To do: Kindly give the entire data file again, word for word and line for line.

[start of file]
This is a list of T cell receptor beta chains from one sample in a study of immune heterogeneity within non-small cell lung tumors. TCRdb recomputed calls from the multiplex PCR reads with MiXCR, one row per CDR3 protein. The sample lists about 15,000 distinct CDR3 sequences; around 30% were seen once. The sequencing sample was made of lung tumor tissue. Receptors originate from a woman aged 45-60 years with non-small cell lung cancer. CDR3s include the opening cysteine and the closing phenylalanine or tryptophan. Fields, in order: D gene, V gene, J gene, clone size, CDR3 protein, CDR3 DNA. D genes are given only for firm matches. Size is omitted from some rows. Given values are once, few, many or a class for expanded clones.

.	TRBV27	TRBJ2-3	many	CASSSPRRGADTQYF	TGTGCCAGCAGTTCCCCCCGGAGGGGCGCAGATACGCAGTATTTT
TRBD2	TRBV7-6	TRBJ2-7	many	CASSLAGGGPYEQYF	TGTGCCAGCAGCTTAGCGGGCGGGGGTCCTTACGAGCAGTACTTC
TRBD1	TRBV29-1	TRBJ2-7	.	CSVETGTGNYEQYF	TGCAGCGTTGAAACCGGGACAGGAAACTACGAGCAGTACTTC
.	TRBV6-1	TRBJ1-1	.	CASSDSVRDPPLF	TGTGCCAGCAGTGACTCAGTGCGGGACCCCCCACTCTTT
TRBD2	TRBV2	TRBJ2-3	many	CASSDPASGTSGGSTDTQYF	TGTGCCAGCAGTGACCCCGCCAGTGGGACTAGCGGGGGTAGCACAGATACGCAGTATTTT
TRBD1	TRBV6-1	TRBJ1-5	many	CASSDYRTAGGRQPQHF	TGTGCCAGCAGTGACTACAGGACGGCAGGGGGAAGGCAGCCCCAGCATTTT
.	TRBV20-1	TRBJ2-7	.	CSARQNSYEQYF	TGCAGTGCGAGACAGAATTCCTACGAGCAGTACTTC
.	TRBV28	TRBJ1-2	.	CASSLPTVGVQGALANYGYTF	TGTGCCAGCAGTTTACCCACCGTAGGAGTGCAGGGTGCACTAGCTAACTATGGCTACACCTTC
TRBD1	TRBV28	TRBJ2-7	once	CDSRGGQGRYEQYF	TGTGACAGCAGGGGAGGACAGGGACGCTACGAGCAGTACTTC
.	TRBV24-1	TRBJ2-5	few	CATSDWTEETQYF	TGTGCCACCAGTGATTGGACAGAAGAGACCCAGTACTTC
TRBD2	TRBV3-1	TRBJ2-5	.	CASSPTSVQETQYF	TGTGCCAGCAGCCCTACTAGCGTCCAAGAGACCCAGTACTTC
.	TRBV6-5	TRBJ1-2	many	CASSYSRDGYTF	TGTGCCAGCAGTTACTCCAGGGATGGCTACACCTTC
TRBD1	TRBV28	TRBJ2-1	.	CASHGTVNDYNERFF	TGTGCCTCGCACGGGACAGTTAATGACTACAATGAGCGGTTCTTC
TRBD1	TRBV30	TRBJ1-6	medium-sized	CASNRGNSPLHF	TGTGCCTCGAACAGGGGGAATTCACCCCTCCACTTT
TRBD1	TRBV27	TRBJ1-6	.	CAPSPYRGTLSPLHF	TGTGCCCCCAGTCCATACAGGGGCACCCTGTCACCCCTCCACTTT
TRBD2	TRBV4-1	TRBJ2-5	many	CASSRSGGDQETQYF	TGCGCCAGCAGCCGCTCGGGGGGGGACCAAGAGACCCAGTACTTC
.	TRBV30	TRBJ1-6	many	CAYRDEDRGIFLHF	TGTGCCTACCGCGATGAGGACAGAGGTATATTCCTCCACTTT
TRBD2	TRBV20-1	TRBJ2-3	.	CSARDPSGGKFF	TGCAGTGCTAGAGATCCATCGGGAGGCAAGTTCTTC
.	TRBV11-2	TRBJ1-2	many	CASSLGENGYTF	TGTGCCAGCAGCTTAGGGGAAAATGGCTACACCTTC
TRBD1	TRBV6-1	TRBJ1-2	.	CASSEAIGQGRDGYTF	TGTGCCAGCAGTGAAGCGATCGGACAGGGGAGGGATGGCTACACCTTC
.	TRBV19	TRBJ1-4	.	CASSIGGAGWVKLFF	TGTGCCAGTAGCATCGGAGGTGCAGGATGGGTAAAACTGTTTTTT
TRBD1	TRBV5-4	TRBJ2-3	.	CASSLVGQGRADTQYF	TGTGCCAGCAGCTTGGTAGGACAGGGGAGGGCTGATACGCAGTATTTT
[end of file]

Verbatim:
This is a list of T cell receptor beta chains from one sample in a study of immune heterogeneity within non-small cell lung tumors. TCRdb recomputed calls from the multiplex PCR reads with MiXCR, one row per CDR3 protein. The sample lists about 15,000 distinct CDR3 sequences; around 30% were seen once. The sequencing sample was made of lung tumor tissue. Receptors originate from a woman aged 45-60 years with non-small cell lung cancer. CDR3s include the opening cysteine and the closing phenylalanine or tryptophan. Fields, in order: D gene, V gene, J gene, clone size, CDR3 protein, CDR3 DNA. D genes are given only for firm matches. Size is omitted from some rows. Given values are once, few, many or a class for expanded clones.

.	TRBV27	TRBJ2-3	many	CASSSPRRGADTQYF	TGTGCCAGCAGTTCCCCCCGGAGGGGCGCAGATACGCAGTATTTT
TRBD2	TRBV7-6	TRBJ2-7	many	CASSLAGGGPYEQYF	TGTGCCAGCAGCTTAGCGGGCGGGGGTCCTTACGAGCAGTACTTC
TRBD1	TRBV29-1	TRBJ2-7	.	CSVETGTGNYEQYF	TGCAGCGTTGAAACCGGGACAGGAAACTACGAGCAGTACTTC
.	TRBV6-1	TRBJ1-1	.	CASSDSVRDPPLF	TGTGCCAGCAGTGACTCAGTGCGGGACCCCCCACTCTTT
TRBD2	TRBV2	TRBJ2-3	many	CASSDPASGTSGGSTDTQYF	TGTGCCAGCAGTGACCCCGCCAGTGGGACTAGCGGGGGTAGCACAGATACGCAGTATTTT
TRBD1	TRBV6-1	TRBJ1-5	many	CASSDYRTAGGRQPQHF	TGTGCCAGCAGTGACTACAGGACGGCAGGGGGAAGGCAGCCCCAGCATTTT
.	TRBV20-1	TRBJ2-7	.	CSARQNSYEQYF	TGCAGTGCGAGACAGAATTCCTACGAGCAGTACTTC
.	TRBV28	TRBJ1-2	.	CASSLPTVGVQGALANYGYTF	TGTGCCAGCAGTTTACCCACCGTAGGAGTGCAGGGTGCACTAGCTAACTATGGCTACACCTTC
TRBD1	TRBV28	TRBJ2-7	once	CDSRGGQGRYEQYF	TGTGACAGCAGGGGAGGACAGGGACGCTACGAGCAGTACTTC
.	TRBV24-1	TRBJ2-5	few	CATSDWTEETQYF	TGTGCCACCAGTGATTGGACAGAAGAGACCCAGTACTTC
TRBD2	TRBV3-1	TRBJ2-5	.	CASSPTSVQETQYF	TGTGCCAGCAGCCCTACTAGCGTCCAAGAGACCCAGTACTTC
.	TRBV6-5	TRBJ1-2	many	CASSYSRDGYTF	TGTGCCAGCAGTTACTCCAGGGATGGCTACACCTTC
TRBD1	TRBV28	TRBJ2-1	.	CASHGTVNDYNERFF	TGTGCCTCGCACGGGACAGTTAATGACTACAATGAGCGGTTCTTC
TRBD1	TRBV30	TRBJ1-6	medium-sized	CASNRGNSPLHF	TGTGCCTCGAACAGGGGGAATTCACCCCTCCACTTT
TRBD1	TRBV27	TRBJ1-6	.	CAPSPYRGTLSPLHF	TGTGCCCCCAGTCCATACAGGGGCACCCTGTCACCCCTCCACTTT
TRBD2	TRBV4-1	TRBJ2-5	many	CASSRSGGDQETQYF	TGCGCCAGCAGCCGCTCGGGGGGGGACCAAGAGACCCAGTACTTC
.	TRBV30	TRBJ1-6	many	CAYRDEDRGIFLHF	TGTGCCTACCGCGATGAGGACAGAGGTATATTCCTCCACTTT
TRBD2	TRBV20-1	TRBJ2-3	.	CSARDPSGGKFF	TGCAGTGCTAGAGATCCATCGGGAGGCAAGTTCTTC
.	TRBV11-2	TRBJ1-2	many	CASSLGENGYTF	TGTGCCAGCAGCTTAGGGGAAAATGGCTACACCTTC
TRBD1	TRBV6-1	TRBJ1-2	.	CASSEAIGQGRDGYTF	TGTGCCAGCAGTGAAGCGATCGGACAGGGGAGGGATGGCTACACCTTC
.	TRBV19	TRBJ1-4	.	CASSIGGAGWVKLFF	TGTGCCAGTAGCATCGGAGGTGCAGGATGGGTAAAACTGTTTTTT
TRBD1	TRBV5-4	TRBJ2-3	.	CASSLVGQGRADTQYF	TGTGCCAGCAGCTTGGTAGGACAGGGGAGGGCTGATACGCAGTATTTT